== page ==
Parallel and High Performance Computing
High performance computing features in PSCAD allow simulations to be run in parallel over multiple computer cores, resulting in significantly faster runs.
By the early 2000’s, dual-core computers were becoming the standard, but were not suitable for parallel processing, since PSCAD and EMTDC were separate processes already. It was only after 2006, with four-core computers becoming available, that parallel processing became viable. Efforts to develop these features began in earnest in 2010, with the first prototype realized in 2012. This process has since evolved, using in two efficient and widely-used parallel computing paradigms, data parallelism and task parallelism, and with PSCAD now securely entrenched in the world of Parallel, Distributed and High Performance Computing (HPC).
Parallel Multiple Run
For intense studies involving the activity of running one project under many different conditions at the same time, such as parametric study problems, a data parallelism feature called Parallel Multiple Run (PMR) was developed. This feature was formerly known as Volley Launch. In PMR, the simulations are run simultaneously over multiple cores on one or more computers, thereby obtaining significantly faster results than running them sequentially on a single core.
The Multiple-run Component that was used in earlier versions to automate these types of runs, while effective, is significantly slower than PMR, as the simulations are run in series over a single core. Performance studies comparing the PMR (Figure 1(B)) with the Multi-run Component (Figure 1(A)) have demonstrated simulation speed increases from between 18 to 33 times.
Figure 1: Serial Multiple-run Component vs. PMR for Parametric Studies
Test Case for Performance Evaluation – Parallel Multiple Run
A line switching study test case demonstrates the application of PMR. The case itself (see Figure 2) may be relatively simple, but the number of simulations and configuration changes required in order to collect the study information is extensive, at 500 runs.
Figure 2: Switching Study Case
Execution Test Rig and Performance – Parallel Multiple Run
The switching study was performed using the legacy Multiple-run Component in serial computing fashion, and using PMR in parallel computing fashion. The computers used were Intel Xeon E5-1650 v3 @ 3.5GHz (6 physical 12 hyper-threaded cores) with 16 GB Ram, and Intel Xeon E5-2687W v3 @ 3.10 GHz (20 physical 40 hyper-threaded cores).
The results of this test are shown in Table 1: Simulation speed increased from between 18 to 33 times when using PMR.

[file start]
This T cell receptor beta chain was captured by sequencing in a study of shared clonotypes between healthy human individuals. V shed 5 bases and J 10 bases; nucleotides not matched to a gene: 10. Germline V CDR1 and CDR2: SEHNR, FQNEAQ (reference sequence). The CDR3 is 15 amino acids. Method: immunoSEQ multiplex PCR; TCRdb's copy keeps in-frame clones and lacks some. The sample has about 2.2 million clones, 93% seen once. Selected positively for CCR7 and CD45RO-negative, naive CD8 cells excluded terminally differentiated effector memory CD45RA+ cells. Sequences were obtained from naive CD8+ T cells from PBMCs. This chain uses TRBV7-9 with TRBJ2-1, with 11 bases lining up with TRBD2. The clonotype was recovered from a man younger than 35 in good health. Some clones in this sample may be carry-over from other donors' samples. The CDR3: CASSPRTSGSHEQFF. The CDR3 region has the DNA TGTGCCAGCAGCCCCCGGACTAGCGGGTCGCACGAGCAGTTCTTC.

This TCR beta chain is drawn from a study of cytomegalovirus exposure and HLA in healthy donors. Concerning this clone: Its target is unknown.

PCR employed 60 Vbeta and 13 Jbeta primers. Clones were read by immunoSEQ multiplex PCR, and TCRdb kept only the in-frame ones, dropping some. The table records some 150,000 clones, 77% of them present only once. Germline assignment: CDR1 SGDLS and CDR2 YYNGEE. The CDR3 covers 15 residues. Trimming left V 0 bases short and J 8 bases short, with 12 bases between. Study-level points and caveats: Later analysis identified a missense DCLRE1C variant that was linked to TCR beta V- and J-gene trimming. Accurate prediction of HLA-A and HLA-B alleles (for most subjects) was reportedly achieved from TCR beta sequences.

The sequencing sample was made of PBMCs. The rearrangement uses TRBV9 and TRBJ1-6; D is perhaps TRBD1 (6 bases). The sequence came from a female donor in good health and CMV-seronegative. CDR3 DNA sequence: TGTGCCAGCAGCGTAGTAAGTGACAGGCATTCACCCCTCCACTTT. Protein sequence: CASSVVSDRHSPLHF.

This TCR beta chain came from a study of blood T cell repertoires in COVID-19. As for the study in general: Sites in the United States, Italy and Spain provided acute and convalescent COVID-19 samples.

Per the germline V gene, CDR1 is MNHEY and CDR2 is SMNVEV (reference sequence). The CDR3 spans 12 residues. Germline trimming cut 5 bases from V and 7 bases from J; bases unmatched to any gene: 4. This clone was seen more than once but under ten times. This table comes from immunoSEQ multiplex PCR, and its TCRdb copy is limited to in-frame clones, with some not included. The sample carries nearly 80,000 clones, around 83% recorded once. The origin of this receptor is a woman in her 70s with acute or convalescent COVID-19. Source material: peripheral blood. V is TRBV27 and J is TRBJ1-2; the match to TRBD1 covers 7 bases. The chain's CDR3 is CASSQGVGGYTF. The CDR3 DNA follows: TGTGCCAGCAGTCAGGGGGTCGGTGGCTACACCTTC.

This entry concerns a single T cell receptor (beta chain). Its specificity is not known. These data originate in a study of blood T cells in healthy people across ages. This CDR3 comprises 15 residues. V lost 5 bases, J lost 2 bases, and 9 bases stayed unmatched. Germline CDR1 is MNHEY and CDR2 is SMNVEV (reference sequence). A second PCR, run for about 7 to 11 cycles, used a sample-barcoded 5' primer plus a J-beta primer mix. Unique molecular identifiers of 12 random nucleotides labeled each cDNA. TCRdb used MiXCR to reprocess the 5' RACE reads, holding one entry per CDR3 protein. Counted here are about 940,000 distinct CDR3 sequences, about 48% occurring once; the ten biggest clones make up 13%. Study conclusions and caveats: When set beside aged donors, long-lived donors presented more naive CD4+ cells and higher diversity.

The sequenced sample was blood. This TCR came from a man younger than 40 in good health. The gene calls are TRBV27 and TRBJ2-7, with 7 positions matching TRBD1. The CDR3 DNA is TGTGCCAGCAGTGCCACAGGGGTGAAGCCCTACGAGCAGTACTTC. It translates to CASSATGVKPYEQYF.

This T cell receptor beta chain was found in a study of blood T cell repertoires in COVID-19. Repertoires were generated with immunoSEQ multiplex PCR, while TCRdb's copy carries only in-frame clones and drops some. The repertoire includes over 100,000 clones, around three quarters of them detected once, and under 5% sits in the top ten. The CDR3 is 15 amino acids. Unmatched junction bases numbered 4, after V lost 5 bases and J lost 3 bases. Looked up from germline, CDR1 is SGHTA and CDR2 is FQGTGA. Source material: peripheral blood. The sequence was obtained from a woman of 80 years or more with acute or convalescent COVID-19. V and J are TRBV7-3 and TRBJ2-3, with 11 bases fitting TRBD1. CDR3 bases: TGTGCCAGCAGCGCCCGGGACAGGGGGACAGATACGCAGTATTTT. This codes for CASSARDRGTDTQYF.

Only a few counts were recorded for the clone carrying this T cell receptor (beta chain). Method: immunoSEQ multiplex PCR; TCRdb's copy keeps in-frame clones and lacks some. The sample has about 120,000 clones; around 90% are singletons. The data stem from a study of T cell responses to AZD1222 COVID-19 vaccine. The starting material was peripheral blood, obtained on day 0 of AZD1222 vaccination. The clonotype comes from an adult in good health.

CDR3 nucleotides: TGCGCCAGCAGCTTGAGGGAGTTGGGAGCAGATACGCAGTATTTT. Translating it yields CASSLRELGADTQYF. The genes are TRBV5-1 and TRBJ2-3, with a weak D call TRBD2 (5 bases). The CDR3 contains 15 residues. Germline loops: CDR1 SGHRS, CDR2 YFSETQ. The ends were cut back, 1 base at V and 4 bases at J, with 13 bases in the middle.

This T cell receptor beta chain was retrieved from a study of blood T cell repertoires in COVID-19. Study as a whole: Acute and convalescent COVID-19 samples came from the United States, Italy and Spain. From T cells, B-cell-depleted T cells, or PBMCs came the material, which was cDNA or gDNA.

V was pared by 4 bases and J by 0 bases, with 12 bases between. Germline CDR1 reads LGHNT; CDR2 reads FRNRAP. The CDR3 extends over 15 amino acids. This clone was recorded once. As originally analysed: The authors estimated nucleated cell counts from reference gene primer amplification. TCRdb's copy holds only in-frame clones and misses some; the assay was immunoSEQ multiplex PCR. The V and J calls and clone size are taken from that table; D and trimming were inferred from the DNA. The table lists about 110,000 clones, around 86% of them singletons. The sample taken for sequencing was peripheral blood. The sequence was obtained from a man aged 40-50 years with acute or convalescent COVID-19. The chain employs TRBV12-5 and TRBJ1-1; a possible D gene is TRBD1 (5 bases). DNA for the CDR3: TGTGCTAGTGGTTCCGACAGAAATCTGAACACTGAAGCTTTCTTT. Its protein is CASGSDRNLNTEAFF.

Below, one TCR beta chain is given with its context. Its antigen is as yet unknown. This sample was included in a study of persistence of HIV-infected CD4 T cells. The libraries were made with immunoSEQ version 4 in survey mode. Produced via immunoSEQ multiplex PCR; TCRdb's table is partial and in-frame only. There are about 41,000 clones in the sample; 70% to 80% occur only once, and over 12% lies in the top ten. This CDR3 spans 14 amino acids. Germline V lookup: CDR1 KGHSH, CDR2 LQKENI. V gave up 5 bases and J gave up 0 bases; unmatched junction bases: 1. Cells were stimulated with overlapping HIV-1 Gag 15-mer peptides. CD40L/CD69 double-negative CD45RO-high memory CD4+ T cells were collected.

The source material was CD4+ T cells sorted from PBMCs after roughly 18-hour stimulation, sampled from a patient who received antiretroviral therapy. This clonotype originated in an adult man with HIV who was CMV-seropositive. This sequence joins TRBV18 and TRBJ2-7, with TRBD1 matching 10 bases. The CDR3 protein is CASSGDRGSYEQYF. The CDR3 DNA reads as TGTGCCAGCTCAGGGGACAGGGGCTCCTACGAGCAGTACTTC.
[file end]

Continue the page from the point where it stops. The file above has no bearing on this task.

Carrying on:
Table 1: Test Results – Serial Multiple-Run Component vs. Parallel Multiple Run (PMR)
A video showing the PMR is available.
Parallel Network Interface
The Parallel Network Interface (PNI) feature is used for running very large projects. This type of task parallelism was formerly known as Electric Network Interface (ENI). To use this feature, the project is developed as smaller inter-connected sub-projects, each of which is solved on an individual computer core. These simulations are run in parallel, resulting in significantly greater simulation speeds than when the entire project is run as a single simulation on a single core (see Figure 3). Performance studies comparing PNI with legacy serial simulation have demonstrated simulation speed increases from between 3.2 to 4.4 times.
Figure 3: Serial vs. Parallel Run using Parallel Network Interface (PNI)
Test Case for Performance Evaluation – Parallel Network Interface (in Radial Configuration)
A wind-farm network, comprising of a radial collection grid connected with ten Type 3 Generators demonstrates the application of PNI (Figure 4). Each machine is modelled in full detail with complete control and protections systems (Figure 5). Wind speed is converted to torque on the machines based on standard specifications. Back-to-back converters are modeled in full detail.
Figure 4: The Collection Grid Connected with ten Generators in a Wind Farm
No lumped models were used to simulate this wind park. All machines and control systems are modelled in full detail.
Figure 5: DFIG Machine Model and Detailed Control and Protections System
Execution Test Rig and Performance – Parallel Network Interface
The study was performed by running this case as one single project in legacy serial computing fashion, as well as dividing this project into multiple sub-projects and running them on separate cores using PNI.
The simulation runtime was set to 10 Seconds with a time-step of 10 µs, chosen to standardize all of our tests to run 1 Million time-steps. The computers used were Intel Xeon E5-1650 v3 @ 3.5GHz (6 physical 12 hyper-threaded cores) with 16 GB Ram and Intel Xeon E5-2687W v3 @ 3.10 GHz (20 physical 40 hyper-threaded cores).
The results of this test are shown in Table 2: Simulation speed increased from 3.2 to 3.5 times.
Table 2: Serial vs. Parallel Execution Times and Speedups - DFIG Machine Model and Detailed Control and Protections System
Benchmark Case Performance Evaluation – Parallel Network Interface (in Mesh Configuration)
A nine-terminal DC Grid Cigre benchmark case in mesh configuration (Figure 6) was tested using PNI to quantify the performance gains of parallel computing over serial computing. This benchmark network has nine Voltage Source Converters connected to each other with AC or DC Cables. The simulation was run for 25 second 25 µs time-step to standardize tests for 1 million time-steps.
Figure 6: Nine-Terminal DC Grid Benchmark
The results of this test are shown in Table 3: Simulation speed increased by 4.4 times.
Table 3: Serial vs. Parallel Execution Times and Speedups - Nine-Terminal DC Grid Benchmark
Materials related to Parallel Network Interface are available.
Additional Information - Parallel and High Performance Computing
Network splitting allows you to seperate your project across multiple CPU cores for faster…